Horseback Riding & Cigar Smoking in Viñales, Cuba
Originally we were planning on leaving Viñales after two days; but, due to the high-level of travellers over the New Year and the lack of available transportation, we were unable to find a taxi to take us to our next destination! One of the difficulties of travelling in Cuba is that taxis are organised by a network of people who know each other, and they will only leave at certain set times, meaning there is no way to book them in advance. While our casa host Daymi worked hard to secure us a ride for the following morning, we set to planning another day in the rural town. (You can catch up on my previous posts from Viñales here, here and here.) As I have mentioned before, the draw of this area is all the outdoor activities that are readily available from the town. But, horseback riding through the tobacco fields is the number one reason why travellers head to Viñales. Proving once and for all that we all would love to be cowboys and cowgirls for a day, right?
At first, we shot down the idea that we would book onto one of these tours, since the evening before we had already done a sunset walk and therefore (wrongly) presumed that we would be repeating ourselves too much. Secretly, I was a little concerned that any horseback riding tour would be too “touristy” for our liking, as we aren’t super fans of big group outings. However, Daymi persevered and eventually convinced us not to miss out on this opportunity. Once we gave her the go-ahead, she called everyone she could think of, yet was unable to find two available spots! Feeling a little dejected, Tristan went to take a mid-morning snooze, and I sat outside with my book.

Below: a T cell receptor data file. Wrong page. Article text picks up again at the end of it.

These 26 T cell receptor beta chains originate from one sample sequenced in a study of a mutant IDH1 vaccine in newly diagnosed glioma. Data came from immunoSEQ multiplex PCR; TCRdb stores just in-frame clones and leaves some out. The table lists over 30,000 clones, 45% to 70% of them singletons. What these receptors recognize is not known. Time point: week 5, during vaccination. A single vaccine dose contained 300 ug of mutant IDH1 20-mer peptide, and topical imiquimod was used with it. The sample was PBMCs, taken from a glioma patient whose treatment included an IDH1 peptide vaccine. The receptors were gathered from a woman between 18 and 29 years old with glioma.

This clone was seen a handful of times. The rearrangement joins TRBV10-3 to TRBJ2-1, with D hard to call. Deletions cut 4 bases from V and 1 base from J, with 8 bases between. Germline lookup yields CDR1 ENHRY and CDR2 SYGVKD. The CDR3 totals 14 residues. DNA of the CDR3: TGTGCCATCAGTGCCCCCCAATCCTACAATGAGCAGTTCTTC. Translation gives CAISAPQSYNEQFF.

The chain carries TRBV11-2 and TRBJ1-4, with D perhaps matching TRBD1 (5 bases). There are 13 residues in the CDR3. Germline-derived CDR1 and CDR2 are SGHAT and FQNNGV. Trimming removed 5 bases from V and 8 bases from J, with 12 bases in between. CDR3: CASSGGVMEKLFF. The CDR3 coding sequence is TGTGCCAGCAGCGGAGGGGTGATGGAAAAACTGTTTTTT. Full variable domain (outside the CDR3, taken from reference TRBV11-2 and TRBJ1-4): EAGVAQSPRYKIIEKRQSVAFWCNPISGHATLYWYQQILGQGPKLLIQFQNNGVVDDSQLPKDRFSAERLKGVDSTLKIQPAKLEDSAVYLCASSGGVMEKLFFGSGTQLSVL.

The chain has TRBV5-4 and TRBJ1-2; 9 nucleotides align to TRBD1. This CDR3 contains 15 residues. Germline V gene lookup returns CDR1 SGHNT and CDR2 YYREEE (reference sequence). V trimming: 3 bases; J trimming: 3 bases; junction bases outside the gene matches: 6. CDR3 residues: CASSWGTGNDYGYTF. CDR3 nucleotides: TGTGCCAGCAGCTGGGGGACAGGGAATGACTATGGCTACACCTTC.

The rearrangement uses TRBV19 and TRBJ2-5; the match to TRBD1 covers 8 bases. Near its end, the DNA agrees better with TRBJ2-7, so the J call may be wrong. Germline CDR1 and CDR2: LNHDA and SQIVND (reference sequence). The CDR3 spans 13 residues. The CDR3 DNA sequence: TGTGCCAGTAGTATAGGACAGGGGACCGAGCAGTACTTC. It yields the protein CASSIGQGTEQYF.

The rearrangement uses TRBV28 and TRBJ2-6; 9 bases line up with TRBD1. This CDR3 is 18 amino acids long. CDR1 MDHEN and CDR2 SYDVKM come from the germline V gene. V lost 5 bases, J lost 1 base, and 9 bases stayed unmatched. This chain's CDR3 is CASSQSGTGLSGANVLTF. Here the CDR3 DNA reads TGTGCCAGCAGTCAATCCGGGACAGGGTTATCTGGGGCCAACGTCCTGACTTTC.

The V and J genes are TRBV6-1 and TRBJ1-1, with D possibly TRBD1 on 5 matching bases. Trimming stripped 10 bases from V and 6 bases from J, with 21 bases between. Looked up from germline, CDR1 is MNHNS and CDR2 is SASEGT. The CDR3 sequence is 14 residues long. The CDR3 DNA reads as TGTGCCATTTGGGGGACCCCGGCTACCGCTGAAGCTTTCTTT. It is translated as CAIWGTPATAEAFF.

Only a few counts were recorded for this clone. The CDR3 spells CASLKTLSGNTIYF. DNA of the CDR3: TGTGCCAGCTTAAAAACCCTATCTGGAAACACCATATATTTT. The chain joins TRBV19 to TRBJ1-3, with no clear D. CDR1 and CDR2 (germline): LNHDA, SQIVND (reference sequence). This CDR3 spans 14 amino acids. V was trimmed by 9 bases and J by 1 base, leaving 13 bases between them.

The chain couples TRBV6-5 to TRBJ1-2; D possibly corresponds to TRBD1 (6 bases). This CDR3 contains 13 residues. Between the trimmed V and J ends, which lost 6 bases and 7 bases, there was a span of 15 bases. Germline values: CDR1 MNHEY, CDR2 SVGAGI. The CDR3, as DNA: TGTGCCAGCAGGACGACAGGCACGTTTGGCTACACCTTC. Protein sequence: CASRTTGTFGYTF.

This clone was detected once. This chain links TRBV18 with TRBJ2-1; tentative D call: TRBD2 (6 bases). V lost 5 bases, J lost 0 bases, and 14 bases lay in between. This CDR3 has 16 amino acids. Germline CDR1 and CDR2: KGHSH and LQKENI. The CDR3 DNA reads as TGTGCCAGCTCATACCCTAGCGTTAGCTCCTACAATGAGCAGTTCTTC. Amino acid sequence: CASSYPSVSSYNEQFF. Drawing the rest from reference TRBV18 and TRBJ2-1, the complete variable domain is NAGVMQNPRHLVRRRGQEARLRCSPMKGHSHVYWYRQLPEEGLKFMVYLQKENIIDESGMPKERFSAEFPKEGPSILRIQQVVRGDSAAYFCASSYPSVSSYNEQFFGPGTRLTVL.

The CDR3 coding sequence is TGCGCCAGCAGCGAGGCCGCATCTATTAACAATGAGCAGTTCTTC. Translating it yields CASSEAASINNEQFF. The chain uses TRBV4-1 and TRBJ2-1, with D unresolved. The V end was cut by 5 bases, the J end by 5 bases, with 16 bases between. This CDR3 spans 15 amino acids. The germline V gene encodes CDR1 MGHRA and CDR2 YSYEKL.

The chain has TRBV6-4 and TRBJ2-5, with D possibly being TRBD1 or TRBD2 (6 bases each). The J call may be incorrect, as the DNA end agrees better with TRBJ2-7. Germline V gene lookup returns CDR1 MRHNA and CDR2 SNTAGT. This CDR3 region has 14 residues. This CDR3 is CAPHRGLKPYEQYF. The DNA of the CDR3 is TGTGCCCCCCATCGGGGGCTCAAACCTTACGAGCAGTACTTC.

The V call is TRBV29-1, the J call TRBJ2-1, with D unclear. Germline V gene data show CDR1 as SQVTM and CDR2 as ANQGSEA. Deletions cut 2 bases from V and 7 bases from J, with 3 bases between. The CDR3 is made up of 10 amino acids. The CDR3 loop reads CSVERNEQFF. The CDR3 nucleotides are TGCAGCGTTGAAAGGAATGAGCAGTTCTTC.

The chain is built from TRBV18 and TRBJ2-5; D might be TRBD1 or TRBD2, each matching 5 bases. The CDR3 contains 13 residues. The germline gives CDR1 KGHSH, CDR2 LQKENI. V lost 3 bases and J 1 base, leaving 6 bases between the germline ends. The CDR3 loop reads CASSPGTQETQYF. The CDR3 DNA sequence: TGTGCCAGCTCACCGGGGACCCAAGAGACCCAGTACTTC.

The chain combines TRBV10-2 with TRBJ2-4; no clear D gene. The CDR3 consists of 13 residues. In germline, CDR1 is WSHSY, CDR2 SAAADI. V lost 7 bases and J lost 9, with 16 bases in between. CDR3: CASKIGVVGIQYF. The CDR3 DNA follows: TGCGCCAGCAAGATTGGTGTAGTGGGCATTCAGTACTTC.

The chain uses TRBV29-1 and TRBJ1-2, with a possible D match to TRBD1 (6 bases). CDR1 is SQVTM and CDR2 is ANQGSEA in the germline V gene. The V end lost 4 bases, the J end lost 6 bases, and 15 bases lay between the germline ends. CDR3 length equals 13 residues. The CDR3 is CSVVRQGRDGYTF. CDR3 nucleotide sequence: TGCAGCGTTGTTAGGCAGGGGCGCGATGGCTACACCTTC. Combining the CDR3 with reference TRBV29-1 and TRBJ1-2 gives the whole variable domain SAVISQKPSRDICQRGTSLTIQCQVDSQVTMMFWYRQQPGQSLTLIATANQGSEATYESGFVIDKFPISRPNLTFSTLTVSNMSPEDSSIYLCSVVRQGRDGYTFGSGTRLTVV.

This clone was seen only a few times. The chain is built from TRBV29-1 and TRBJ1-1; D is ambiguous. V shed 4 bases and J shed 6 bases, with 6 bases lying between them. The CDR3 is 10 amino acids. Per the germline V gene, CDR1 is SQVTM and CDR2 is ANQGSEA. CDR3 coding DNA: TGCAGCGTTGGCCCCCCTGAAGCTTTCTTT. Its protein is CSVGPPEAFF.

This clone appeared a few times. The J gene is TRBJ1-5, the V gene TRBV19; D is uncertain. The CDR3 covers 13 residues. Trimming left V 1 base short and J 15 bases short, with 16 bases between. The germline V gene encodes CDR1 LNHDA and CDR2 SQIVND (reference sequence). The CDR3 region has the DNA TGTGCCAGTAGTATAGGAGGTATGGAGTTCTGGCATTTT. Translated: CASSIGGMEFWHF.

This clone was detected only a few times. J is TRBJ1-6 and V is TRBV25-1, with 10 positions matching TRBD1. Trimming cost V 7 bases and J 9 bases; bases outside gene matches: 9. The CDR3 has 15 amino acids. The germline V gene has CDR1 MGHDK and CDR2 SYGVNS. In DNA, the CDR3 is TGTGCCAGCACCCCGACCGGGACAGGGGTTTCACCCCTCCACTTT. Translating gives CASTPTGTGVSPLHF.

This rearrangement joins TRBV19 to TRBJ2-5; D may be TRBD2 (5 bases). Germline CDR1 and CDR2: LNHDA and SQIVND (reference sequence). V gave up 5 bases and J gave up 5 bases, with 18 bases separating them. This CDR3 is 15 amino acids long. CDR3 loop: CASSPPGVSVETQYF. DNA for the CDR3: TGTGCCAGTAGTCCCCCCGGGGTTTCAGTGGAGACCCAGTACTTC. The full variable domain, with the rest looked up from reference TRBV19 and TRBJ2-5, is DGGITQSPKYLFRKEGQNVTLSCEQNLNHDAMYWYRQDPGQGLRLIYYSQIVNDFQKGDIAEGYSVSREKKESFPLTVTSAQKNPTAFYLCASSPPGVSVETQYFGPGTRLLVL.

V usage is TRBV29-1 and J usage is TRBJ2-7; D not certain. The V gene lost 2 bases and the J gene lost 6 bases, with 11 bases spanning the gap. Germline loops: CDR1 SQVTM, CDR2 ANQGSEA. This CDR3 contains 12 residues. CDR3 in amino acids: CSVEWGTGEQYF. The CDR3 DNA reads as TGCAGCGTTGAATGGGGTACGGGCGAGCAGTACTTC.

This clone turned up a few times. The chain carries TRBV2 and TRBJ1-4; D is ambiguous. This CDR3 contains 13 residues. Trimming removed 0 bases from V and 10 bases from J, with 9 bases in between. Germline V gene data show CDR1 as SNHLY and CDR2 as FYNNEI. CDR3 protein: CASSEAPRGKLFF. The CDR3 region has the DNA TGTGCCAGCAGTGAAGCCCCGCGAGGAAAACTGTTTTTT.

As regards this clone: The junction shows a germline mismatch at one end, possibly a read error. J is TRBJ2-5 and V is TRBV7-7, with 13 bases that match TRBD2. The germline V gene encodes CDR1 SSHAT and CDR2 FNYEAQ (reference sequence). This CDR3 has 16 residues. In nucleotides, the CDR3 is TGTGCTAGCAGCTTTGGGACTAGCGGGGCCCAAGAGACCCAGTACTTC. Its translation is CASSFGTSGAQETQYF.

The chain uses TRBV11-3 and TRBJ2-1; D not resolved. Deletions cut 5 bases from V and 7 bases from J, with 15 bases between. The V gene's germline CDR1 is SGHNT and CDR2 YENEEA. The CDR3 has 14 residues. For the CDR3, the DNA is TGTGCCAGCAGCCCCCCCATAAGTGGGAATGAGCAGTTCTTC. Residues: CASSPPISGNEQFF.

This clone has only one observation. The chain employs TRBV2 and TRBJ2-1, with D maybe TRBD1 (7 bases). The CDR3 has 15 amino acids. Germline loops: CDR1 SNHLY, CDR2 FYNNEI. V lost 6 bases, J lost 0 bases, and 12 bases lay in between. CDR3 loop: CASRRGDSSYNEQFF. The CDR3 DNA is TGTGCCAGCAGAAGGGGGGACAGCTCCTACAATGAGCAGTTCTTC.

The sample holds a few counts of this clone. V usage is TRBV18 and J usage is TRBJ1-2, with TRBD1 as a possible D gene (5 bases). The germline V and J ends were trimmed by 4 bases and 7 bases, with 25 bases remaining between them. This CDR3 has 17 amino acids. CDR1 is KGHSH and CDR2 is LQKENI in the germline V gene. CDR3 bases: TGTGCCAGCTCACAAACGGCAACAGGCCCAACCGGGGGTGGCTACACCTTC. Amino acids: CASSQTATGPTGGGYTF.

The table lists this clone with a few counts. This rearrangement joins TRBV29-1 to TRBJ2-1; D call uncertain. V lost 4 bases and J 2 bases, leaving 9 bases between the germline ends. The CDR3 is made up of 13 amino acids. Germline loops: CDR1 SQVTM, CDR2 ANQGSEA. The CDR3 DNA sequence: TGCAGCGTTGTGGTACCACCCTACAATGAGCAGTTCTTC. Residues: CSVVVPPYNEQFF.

After about an hour or so, Daymi rushed outside to tell me that she had found us something and a driver was picking us up in 5 minutes! Still dozy from a relaxed morning spent in the humid Cuban weather, we wiped the sleep from the corners of our eyes, scrambled to pack our things, slathered on sunscreen and filled up our water-bottles (hence my very chill appearance in these photos). Not that I have any regrets in how it went down, it ended up being my absolute favourite day of our entire trip.
I am not exactly sure where we started (or where we ended), but I believe that the message was relayed that we didn’t want to retrace the route we had taken on our evening walk. We drove up to the farm to meet our cowboy Cuzo, who was somehow related to Daymi. I think he had agreed to take us as a favour to Daymi and so it was just the three of us! For $10 per hour, minimum of four hours, it was definitely worth the money. In fact, we were having such a good time that we ended up staying out for five hours! Surprising, considering this day marked my first-time mounting a horse. This alone made it a rather exciting — as well as a very-painful-to-my-bum — day.
To fully appreciate everything we saw (taking photos while riding a horse is utterly challenging), I am going to suggest you watch my travel vlog from that day — scroll down to the bottom. In addition to a vast amount of tobacco fields, scenes include a lot of cows, farmers working said fields, stunning panoramas of Valle de Viñales, and myself bouncing up and down pretending like I know how to communicate with horses — just to name a few. I kept trying to overtake Tristan’s horse, but my horse wasn’t having any of it. He did, however, listen when Cuzo kept randomly signalling him to gallop. That was a crazy ordeal that 100% required a sports bra.
About halfway through the ride, we stopped at a coffee plantation to learn about their process (similar to what we heard the previous evening) and then to consume coffee and lunch. While we were eating, a fantastic 3-person group serenaded us with their own, original Cuban music. Funkier and more upbeat than some of the other music we had heard, we didn’t think twice about purchasing one of their CDs, which later came in very handy when looking for Cuban music for some of my travel vlogs. One of the things I enjoyed the most about Cuba was the abundance of live music. Almost every small restaurant and café had live music on their schedule at some point during the day. It created such a cheerful and entertaining environment wherever we went.
After a typical Cuban lunch, it was time to hop back onto our horses and head to a tobacco rolling centre. At this point, we had been riding for 3 hours, and my bum was hurting a lot. But I soldiered on!
Cuba is blessed to have some of the world’s best locations for growing tobacco. Apparently — due to average temperature, humidity, and a soil packed with nutrients — the finest tobacco offerings come from Vuelta Abajo, an area of Pinar del Río Province.